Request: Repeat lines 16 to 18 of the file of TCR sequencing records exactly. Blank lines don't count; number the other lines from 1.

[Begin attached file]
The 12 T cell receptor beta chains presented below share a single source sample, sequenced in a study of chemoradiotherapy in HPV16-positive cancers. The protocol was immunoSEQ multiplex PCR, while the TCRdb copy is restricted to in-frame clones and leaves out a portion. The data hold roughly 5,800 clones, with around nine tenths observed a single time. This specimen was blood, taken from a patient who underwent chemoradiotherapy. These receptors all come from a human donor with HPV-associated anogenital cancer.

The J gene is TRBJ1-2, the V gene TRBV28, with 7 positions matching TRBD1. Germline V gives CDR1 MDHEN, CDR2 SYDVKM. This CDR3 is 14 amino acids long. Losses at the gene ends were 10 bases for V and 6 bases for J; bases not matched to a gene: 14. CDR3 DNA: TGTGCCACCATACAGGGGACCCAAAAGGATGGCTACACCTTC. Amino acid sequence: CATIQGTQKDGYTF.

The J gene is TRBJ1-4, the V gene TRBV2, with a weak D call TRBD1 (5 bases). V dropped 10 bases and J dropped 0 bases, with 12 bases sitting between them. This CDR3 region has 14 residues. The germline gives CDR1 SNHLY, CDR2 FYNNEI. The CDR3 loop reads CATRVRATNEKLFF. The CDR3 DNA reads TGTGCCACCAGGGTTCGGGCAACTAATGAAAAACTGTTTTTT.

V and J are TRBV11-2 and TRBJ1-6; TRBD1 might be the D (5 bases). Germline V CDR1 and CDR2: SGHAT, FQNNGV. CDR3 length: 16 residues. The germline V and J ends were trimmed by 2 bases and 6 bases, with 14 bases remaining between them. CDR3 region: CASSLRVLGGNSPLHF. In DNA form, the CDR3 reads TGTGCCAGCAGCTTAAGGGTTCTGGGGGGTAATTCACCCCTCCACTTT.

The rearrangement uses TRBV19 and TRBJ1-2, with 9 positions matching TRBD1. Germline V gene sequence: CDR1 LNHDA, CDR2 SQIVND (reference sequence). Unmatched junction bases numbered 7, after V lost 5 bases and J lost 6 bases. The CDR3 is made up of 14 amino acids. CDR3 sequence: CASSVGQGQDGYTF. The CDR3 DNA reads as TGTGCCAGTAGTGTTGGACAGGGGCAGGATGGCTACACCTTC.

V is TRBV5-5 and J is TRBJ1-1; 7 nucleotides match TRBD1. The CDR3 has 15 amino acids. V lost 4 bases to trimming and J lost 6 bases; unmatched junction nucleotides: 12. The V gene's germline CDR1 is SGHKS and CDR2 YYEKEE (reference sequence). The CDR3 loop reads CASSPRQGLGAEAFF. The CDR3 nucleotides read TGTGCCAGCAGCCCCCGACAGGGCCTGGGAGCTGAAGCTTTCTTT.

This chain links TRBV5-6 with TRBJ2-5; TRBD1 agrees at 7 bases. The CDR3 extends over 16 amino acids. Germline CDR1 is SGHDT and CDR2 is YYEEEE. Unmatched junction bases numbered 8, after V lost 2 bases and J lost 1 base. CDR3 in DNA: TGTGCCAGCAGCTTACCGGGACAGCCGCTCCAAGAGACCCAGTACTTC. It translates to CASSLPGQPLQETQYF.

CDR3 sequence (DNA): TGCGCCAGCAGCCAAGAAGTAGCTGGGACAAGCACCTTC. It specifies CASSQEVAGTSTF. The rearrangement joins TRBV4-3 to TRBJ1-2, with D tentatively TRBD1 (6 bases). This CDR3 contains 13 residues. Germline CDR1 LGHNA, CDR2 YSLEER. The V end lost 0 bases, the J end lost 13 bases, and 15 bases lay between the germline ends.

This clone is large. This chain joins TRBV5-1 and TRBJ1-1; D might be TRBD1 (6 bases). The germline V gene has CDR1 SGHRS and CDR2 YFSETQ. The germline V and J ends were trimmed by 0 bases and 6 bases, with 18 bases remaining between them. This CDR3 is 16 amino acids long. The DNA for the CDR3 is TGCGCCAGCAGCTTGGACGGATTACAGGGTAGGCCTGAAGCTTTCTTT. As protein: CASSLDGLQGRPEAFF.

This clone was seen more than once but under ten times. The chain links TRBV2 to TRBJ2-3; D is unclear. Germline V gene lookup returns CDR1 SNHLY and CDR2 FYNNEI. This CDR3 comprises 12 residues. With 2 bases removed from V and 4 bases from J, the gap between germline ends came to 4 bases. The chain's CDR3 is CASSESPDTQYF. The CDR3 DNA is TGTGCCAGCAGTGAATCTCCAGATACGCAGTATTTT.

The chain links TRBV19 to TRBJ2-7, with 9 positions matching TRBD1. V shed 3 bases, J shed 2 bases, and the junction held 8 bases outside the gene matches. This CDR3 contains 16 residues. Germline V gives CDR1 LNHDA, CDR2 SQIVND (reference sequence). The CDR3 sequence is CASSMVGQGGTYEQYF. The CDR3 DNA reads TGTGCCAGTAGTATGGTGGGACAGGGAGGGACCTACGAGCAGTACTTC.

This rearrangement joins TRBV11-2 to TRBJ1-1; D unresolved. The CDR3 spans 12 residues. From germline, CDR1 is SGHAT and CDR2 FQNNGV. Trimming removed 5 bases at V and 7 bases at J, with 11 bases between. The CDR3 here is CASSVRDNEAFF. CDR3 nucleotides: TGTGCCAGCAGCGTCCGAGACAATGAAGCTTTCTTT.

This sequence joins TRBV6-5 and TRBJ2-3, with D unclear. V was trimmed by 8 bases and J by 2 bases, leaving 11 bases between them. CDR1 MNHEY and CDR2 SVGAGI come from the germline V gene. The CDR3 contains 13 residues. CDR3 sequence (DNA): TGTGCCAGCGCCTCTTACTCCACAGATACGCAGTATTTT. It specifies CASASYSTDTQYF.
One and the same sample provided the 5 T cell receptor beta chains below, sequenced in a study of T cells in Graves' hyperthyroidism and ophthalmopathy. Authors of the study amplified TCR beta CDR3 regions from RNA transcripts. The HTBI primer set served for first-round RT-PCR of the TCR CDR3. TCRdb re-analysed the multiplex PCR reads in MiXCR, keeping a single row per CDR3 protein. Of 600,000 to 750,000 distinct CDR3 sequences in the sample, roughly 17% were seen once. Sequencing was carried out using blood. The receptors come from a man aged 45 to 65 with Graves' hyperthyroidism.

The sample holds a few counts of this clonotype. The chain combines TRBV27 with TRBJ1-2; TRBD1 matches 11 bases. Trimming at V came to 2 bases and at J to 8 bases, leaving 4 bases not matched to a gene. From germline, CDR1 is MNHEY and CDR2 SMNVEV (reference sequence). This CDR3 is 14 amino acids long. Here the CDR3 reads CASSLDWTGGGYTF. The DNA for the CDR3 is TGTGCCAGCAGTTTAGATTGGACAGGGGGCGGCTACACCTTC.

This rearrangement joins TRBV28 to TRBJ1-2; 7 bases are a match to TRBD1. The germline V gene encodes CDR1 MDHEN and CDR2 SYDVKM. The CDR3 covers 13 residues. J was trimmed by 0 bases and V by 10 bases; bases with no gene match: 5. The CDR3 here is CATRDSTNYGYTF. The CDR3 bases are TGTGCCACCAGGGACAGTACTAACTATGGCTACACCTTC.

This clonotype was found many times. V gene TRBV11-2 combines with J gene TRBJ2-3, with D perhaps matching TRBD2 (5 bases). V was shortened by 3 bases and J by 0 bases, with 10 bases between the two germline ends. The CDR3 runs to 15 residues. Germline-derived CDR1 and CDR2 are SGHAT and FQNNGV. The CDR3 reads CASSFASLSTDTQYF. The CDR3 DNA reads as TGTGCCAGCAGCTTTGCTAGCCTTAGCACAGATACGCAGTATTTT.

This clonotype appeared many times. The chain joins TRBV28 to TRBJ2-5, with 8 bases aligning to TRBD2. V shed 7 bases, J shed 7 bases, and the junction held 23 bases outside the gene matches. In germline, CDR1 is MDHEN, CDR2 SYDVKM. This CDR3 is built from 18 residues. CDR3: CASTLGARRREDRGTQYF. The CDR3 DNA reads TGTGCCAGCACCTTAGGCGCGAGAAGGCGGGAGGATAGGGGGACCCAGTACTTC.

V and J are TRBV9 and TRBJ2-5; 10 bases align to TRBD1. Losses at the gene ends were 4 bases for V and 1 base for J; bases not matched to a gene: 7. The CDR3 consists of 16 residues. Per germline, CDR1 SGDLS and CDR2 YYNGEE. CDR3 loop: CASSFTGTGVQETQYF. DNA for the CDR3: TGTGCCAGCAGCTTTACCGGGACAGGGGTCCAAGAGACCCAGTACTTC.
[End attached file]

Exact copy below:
This rearrangement joins TRBV28 to TRBJ1-2; 7 bases are a match to TRBD1. The germline V gene encodes CDR1 MDHEN and CDR2 SYDVKM. The CDR3 covers 13 residues. J was trimmed by 0 bases and V by 10 bases; bases with no gene match: 5. The CDR3 here is CATRDSTNYGYTF. The CDR3 bases are TGTGCCACCAGGGACAGTACTAACTATGGCTACACCTTC.

This clonotype was found many times. V gene TRBV11-2 combines with J gene TRBJ2-3, with D perhaps matching TRBD2 (5 bases). V was shortened by 3 bases and J by 0 bases, with 10 bases between the two germline ends. The CDR3 runs to 15 residues. Germline-derived CDR1 and CDR2 are SGHAT and FQNNGV. The CDR3 reads CASSFASLSTDTQYF. The CDR3 DNA reads as TGTGCCAGCAGCTTTGCTAGCCTTAGCACAGATACGCAGTATTTT.

This clonotype appeared many times. The chain joins TRBV28 to TRBJ2-5, with 8 bases aligning to TRBD2. V shed 7 bases, J shed 7 bases, and the junction held 23 bases outside the gene matches. In germline, CDR1 is MDHEN, CDR2 SYDVKM. This CDR3 is built from 18 residues. CDR3: CASTLGARRREDRGTQYF. The CDR3 DNA reads TGTGCCAGCACCTTAGGCGCGAGAAGGCGGGAGGATAGGGGGACCCAGTACTTC.